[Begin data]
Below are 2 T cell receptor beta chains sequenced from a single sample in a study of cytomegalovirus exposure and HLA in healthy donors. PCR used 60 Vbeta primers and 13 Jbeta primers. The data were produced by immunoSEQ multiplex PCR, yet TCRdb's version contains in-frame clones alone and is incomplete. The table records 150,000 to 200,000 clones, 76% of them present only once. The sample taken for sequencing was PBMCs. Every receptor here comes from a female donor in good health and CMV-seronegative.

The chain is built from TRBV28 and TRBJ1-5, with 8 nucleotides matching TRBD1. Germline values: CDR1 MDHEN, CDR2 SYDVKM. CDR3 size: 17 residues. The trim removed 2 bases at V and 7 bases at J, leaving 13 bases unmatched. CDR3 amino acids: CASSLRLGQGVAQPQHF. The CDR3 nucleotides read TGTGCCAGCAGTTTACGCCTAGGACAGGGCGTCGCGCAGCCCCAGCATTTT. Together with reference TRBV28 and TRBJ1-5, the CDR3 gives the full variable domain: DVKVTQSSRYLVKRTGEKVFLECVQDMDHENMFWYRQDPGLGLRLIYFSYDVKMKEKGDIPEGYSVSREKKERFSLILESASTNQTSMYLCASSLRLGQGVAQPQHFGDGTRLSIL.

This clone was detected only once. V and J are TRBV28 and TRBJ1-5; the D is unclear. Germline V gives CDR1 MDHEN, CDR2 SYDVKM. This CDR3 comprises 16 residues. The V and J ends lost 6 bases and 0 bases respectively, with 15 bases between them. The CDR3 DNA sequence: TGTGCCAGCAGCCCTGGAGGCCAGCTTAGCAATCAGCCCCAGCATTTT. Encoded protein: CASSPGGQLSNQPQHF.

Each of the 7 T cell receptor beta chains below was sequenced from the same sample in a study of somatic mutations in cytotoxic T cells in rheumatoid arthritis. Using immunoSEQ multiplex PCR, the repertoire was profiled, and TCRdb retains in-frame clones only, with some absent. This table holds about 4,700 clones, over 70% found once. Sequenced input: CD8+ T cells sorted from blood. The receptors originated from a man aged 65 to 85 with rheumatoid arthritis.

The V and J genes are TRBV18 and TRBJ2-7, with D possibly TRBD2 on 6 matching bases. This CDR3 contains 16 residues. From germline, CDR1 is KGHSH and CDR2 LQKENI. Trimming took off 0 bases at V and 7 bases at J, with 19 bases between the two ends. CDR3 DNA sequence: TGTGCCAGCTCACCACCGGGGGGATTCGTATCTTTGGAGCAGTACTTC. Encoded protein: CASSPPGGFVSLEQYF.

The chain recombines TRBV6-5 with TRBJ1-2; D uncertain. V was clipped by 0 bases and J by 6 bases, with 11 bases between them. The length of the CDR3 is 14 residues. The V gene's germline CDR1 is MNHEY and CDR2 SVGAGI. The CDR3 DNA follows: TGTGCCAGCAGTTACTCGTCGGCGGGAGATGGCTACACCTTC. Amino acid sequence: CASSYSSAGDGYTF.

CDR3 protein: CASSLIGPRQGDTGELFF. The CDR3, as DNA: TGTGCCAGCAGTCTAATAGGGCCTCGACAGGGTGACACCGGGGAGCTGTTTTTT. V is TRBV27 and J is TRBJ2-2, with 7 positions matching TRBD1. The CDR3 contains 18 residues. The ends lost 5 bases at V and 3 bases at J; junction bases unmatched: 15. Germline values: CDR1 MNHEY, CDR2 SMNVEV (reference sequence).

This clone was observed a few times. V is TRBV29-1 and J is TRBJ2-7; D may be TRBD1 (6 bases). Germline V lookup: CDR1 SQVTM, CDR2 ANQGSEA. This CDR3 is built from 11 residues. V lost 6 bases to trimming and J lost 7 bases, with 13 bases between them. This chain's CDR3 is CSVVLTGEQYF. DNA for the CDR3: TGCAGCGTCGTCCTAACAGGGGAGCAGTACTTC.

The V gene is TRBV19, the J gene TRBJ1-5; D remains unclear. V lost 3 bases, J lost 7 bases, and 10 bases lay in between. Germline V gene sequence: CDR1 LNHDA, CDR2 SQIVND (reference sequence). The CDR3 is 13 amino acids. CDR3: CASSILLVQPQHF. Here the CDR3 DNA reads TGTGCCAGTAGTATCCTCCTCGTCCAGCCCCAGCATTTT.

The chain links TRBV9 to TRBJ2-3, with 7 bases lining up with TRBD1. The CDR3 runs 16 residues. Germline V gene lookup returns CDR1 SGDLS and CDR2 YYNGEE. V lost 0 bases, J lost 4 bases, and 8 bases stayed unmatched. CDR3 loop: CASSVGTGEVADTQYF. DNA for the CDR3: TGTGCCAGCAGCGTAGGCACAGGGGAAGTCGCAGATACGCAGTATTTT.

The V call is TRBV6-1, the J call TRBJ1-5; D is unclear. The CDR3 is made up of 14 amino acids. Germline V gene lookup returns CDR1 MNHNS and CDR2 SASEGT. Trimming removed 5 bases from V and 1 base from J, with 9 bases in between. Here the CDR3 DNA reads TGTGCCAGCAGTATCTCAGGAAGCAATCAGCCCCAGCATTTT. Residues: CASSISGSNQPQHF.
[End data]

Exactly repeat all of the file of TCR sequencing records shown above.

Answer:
Below are 2 T cell receptor beta chains sequenced from a single sample in a study of cytomegalovirus exposure and HLA in healthy donors. PCR used 60 Vbeta primers and 13 Jbeta primers. The data were produced by immunoSEQ multiplex PCR, yet TCRdb's version contains in-frame clones alone and is incomplete. The table records 150,000 to 200,000 clones, 76% of them present only once. The sample taken for sequencing was PBMCs. Every receptor here comes from a female donor in good health and CMV-seronegative.

The chain is built from TRBV28 and TRBJ1-5, with 8 nucleotides matching TRBD1. Germline values: CDR1 MDHEN, CDR2 SYDVKM. CDR3 size: 17 residues. The trim removed 2 bases at V and 7 bases at J, leaving 13 bases unmatched. CDR3 amino acids: CASSLRLGQGVAQPQHF. The CDR3 nucleotides read TGTGCCAGCAGTTTACGCCTAGGACAGGGCGTCGCGCAGCCCCAGCATTTT. Together with reference TRBV28 and TRBJ1-5, the CDR3 gives the full variable domain: DVKVTQSSRYLVKRTGEKVFLECVQDMDHENMFWYRQDPGLGLRLIYFSYDVKMKEKGDIPEGYSVSREKKERFSLILESASTNQTSMYLCASSLRLGQGVAQPQHFGDGTRLSIL.

This clone was detected only once. V and J are TRBV28 and TRBJ1-5; the D is unclear. Germline V gives CDR1 MDHEN, CDR2 SYDVKM. This CDR3 comprises 16 residues. The V and J ends lost 6 bases and 0 bases respectively, with 15 bases between them. The CDR3 DNA sequence: TGTGCCAGCAGCCCTGGAGGCCAGCTTAGCAATCAGCCCCAGCATTTT. Encoded protein: CASSPGGQLSNQPQHF.

Each of the 7 T cell receptor beta chains below was sequenced from the same sample in a study of somatic mutations in cytotoxic T cells in rheumatoid arthritis. Using immunoSEQ multiplex PCR, the repertoire was profiled, and TCRdb retains in-frame clones only, with some absent. This table holds about 4,700 clones, over 70% found once. Sequenced input: CD8+ T cells sorted from blood. The receptors originated from a man aged 65 to 85 with rheumatoid arthritis.

The V and J genes are TRBV18 and TRBJ2-7, with D possibly TRBD2 on 6 matching bases. This CDR3 contains 16 residues. From germline, CDR1 is KGHSH and CDR2 LQKENI. Trimming took off 0 bases at V and 7 bases at J, with 19 bases between the two ends. CDR3 DNA sequence: TGTGCCAGCTCACCACCGGGGGGATTCGTATCTTTGGAGCAGTACTTC. Encoded protein: CASSPPGGFVSLEQYF.

The chain recombines TRBV6-5 with TRBJ1-2; D uncertain. V was clipped by 0 bases and J by 6 bases, with 11 bases between them. The length of the CDR3 is 14 residues. The V gene's germline CDR1 is MNHEY and CDR2 SVGAGI. The CDR3 DNA follows: TGTGCCAGCAGTTACTCGTCGGCGGGAGATGGCTACACCTTC. Amino acid sequence: CASSYSSAGDGYTF.

CDR3 protein: CASSLIGPRQGDTGELFF. The CDR3, as DNA: TGTGCCAGCAGTCTAATAGGGCCTCGACAGGGTGACACCGGGGAGCTGTTTTTT. V is TRBV27 and J is TRBJ2-2, with 7 positions matching TRBD1. The CDR3 contains 18 residues. The ends lost 5 bases at V and 3 bases at J; junction bases unmatched: 15. Germline values: CDR1 MNHEY, CDR2 SMNVEV (reference sequence).

This clone was observed a few times. V is TRBV29-1 and J is TRBJ2-7; D may be TRBD1 (6 bases). Germline V lookup: CDR1 SQVTM, CDR2 ANQGSEA. This CDR3 is built from 11 residues. V lost 6 bases to trimming and J lost 7 bases, with 13 bases between them. This chain's CDR3 is CSVVLTGEQYF. DNA for the CDR3: TGCAGCGTCGTCCTAACAGGGGAGCAGTACTTC.

The V gene is TRBV19, the J gene TRBJ1-5; D remains unclear. V lost 3 bases, J lost 7 bases, and 10 bases lay in between. Germline V gene sequence: CDR1 LNHDA, CDR2 SQIVND (reference sequence). The CDR3 is 13 amino acids. CDR3: CASSILLVQPQHF. Here the CDR3 DNA reads TGTGCCAGTAGTATCCTCCTCGTCCAGCCCCAGCATTTT.

The chain links TRBV9 to TRBJ2-3, with 7 bases lining up with TRBD1. The CDR3 runs 16 residues. Germline V gene lookup returns CDR1 SGDLS and CDR2 YYNGEE. V lost 0 bases, J lost 4 bases, and 8 bases stayed unmatched. CDR3 loop: CASSVGTGEVADTQYF. DNA for the CDR3: TGTGCCAGCAGCGTAGGCACAGGGGAAGTCGCAGATACGCAGTATTTT.

The V call is TRBV6-1, the J call TRBJ1-5; D is unclear. The CDR3 is made up of 14 amino acids. Germline V gene lookup returns CDR1 MNHNS and CDR2 SASEGT. Trimming removed 5 bases from V and 1 base from J, with 9 bases in between. Here the CDR3 DNA reads TGTGCCAGCAGTATCTCAGGAAGCAATCAGCCCCAGCATTTT. Residues: CASSISGSNQPQHF.